Gender differences in the accuracy of time-dependent blood pressure indices for predicting coronary heart disease: A random-effects modeling approach

Larry J. Brant, Luigi Ferrucci, Shan L. Sheng, Hans Concin, Alan B. Zonderman, Cecily C. Kelleher, Dan L. Longo, Hanno Ulmer, Alexander M. Strasak

Research output: Contribution to journalArticlepeer-review


Background: Previous studies on blood pressure (BP) indices as a predictor of coronary heart disease (CHD) have provided equivocal results and generally relied on Cox proportional hazards regression methodology, with age and sex accounting for most of the predictive capability of the model. Objective: The aim of the present study was to use serially collected BP measurements to examine age-and gender-related differences in BP indices for predicting CHD. Methods: The predictive accuracy of time-dependent BP indices for CHD was investigated using a method of risk prediction based on posterior probabilities calculated from mixed-effects regression to utilize intraindividual differences in serial BP measurements according to age changes within gender groups. Data were collected prospectively from 2 community-dwelling cohort studies in the United States (Baltimore Longitudinal Study of Aging [BLSA]) and Europe (Vorarlberg Health Monitoring and Promotion Program [VHM&PP]). Results: The study comprised 152,633 participants (aged 30-74 years) and 610,061 BP measurements. During mean follow-up of 7.5 years, 2457 nonfatal and fatal CHD events were observed. In both study populations, pulse pressure (PP) and systolic blood pressure (SBP) performed best as individual predictors of CHD in women (area under the receiver operating characteristic curve [AUC ROC] was between 0.83 and 0.85 for PP, and between 0.77 and 0.81 for SBP). Mean arterial pressure (MAP) and diastolic blood pressure (DBP) performed better for men (AUCROC = 0.67 and 0.65 for MAP and DBP, respectively, in the BLSA; AUCROC = 0.77 and 0.75 in the VHM&PP) than for women (AUCROC = 0.60 for both MAP and DBP in the BLSA; AUC ROC = 0.75 and 0.52, respectively, in the VHM&PP). The degree of discrimination in both populations was overall greater but more varied for all BP indices for women (AUCROC estimates between 0.85 [PP in the VHM&PP] and 0.52 [DBP in the VHM&PP]) than for men (AUCROC estimates between 0.78 [MAP + PP in the VHM&PP] and 0.63 [PP in the BLSA]). Conclusion: Our findings indicate differences in discrimination between women and men in the accuracy of longitudinally collected BP measurements for predicting CHD, implicating the usefulness of gender-specific BP indices to assess individual CHD risk.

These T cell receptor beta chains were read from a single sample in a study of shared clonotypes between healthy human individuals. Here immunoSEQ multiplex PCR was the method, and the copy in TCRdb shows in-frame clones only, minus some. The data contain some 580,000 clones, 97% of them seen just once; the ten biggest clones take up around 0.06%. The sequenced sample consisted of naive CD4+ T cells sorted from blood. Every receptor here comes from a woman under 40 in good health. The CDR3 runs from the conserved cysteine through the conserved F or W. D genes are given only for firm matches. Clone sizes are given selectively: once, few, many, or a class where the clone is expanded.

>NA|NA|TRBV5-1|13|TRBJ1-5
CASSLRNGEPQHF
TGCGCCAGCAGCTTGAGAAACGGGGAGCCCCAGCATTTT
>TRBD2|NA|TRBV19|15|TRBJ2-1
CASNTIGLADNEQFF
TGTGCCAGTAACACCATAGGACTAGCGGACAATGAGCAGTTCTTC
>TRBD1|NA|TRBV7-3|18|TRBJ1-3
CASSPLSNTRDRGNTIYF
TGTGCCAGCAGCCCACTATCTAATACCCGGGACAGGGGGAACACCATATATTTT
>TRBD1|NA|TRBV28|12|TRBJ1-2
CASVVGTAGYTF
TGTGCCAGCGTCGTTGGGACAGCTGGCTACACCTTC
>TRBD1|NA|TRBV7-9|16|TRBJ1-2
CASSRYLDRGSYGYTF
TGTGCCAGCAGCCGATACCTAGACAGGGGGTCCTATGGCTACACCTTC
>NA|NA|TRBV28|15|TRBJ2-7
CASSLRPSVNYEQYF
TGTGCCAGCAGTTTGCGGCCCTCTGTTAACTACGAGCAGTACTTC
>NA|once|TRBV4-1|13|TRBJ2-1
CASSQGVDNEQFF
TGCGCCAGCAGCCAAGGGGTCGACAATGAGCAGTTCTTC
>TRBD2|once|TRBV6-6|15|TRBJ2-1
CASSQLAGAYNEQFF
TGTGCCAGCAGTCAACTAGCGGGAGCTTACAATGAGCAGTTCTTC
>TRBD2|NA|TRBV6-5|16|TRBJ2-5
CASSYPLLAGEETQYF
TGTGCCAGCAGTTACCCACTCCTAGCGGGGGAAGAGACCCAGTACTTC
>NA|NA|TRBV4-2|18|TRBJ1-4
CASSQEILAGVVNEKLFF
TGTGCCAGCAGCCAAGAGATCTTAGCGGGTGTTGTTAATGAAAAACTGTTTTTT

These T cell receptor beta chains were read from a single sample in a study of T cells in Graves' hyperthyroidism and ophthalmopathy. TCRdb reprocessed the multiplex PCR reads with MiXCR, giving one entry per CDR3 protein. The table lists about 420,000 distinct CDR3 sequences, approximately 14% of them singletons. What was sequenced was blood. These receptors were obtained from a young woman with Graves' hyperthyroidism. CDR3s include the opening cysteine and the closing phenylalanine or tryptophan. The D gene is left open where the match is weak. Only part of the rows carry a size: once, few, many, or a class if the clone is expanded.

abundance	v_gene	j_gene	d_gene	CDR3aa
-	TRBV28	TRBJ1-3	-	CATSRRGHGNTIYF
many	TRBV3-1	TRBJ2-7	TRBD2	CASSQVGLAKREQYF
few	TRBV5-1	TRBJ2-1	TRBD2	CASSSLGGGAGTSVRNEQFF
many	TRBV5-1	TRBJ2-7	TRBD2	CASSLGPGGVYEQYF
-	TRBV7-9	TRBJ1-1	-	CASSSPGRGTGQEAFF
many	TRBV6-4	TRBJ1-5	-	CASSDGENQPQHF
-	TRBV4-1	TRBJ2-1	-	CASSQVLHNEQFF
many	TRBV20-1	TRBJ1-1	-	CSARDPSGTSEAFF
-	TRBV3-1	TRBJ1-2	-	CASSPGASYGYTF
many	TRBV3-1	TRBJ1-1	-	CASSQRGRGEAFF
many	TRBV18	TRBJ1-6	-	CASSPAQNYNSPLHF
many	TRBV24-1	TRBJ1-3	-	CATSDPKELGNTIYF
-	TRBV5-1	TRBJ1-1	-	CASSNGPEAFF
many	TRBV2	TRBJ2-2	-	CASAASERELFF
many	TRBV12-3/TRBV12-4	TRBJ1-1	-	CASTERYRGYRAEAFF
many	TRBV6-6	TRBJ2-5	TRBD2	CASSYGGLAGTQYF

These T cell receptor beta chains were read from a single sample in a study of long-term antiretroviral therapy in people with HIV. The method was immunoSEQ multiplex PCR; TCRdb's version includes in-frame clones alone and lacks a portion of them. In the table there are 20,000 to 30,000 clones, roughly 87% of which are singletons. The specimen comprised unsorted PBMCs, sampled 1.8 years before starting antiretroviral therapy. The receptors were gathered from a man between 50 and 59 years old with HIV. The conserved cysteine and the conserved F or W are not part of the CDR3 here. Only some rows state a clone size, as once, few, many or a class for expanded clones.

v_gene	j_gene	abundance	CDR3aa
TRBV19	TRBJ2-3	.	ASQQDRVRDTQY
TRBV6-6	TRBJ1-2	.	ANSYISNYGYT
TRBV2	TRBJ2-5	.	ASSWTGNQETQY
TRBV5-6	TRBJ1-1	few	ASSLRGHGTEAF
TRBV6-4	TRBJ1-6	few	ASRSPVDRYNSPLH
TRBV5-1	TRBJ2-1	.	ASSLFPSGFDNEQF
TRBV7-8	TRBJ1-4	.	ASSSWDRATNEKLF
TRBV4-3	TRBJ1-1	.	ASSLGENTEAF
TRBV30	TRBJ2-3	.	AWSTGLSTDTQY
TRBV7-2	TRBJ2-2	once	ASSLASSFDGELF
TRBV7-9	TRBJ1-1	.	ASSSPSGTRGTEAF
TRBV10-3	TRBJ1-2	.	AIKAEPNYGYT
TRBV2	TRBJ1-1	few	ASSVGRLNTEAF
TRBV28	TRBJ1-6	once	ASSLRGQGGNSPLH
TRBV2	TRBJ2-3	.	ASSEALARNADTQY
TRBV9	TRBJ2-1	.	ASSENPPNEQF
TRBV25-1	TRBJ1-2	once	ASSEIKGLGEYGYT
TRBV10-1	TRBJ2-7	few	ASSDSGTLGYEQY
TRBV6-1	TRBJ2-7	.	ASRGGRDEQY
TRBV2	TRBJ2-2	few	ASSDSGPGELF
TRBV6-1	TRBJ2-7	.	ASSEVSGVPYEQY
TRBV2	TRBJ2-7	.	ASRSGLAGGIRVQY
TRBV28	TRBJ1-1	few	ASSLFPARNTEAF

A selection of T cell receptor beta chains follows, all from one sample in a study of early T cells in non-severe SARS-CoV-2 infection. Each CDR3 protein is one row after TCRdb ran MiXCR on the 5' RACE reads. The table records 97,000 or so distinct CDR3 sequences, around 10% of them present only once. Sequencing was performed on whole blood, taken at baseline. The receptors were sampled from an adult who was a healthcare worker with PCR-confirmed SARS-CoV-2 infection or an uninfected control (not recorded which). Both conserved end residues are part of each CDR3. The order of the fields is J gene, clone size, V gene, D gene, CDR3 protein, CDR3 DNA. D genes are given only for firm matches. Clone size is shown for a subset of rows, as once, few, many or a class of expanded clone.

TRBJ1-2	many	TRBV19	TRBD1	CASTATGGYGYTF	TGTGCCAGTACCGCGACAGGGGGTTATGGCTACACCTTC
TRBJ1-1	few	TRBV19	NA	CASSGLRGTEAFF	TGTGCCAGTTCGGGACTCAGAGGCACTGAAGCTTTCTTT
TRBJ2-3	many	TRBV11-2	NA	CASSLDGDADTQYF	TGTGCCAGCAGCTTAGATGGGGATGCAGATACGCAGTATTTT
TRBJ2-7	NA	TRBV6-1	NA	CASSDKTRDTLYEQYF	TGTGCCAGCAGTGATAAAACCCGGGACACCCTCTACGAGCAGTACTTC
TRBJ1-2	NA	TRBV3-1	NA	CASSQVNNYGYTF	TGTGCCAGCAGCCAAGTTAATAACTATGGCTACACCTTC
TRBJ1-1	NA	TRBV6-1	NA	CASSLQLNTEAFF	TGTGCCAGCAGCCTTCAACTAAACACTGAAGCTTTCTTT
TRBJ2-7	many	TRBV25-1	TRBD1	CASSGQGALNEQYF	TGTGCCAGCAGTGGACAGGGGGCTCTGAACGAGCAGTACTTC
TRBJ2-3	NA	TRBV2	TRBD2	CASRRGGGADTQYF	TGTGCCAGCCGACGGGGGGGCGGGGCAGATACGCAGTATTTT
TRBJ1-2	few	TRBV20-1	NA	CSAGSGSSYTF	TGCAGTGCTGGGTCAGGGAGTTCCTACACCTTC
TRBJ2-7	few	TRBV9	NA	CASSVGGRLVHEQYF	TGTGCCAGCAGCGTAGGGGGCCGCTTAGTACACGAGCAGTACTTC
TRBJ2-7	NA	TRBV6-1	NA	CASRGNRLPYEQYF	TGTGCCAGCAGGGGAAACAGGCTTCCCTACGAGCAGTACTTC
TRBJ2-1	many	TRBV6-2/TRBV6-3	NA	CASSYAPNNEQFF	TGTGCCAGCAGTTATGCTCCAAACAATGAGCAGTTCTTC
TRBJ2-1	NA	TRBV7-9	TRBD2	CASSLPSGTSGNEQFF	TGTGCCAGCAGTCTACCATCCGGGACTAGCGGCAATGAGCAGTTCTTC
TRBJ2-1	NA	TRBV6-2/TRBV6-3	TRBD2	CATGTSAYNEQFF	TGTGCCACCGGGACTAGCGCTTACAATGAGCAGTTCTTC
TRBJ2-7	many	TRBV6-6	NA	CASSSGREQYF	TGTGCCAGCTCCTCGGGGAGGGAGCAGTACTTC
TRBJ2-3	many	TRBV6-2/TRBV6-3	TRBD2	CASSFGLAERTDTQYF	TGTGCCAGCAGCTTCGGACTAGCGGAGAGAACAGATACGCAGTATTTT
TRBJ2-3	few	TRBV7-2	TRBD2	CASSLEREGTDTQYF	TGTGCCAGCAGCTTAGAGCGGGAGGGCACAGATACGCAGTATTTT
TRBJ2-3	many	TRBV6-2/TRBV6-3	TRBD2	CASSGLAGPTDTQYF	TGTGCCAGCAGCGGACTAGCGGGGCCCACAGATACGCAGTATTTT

Original languageEnglish (US)
Pages (from-to)616-627
Number of pages12
JournalGender Medicine
Issue number6
StatePublished - Dec 2010
Externally publishedYes


  • blood pressure indices
  • coronary heart disease
  • epidemiology
  • gender
  • prospective study
  • random effects models

ASJC Scopus subject areas

  • Medicine(all)
  • Gender Studies


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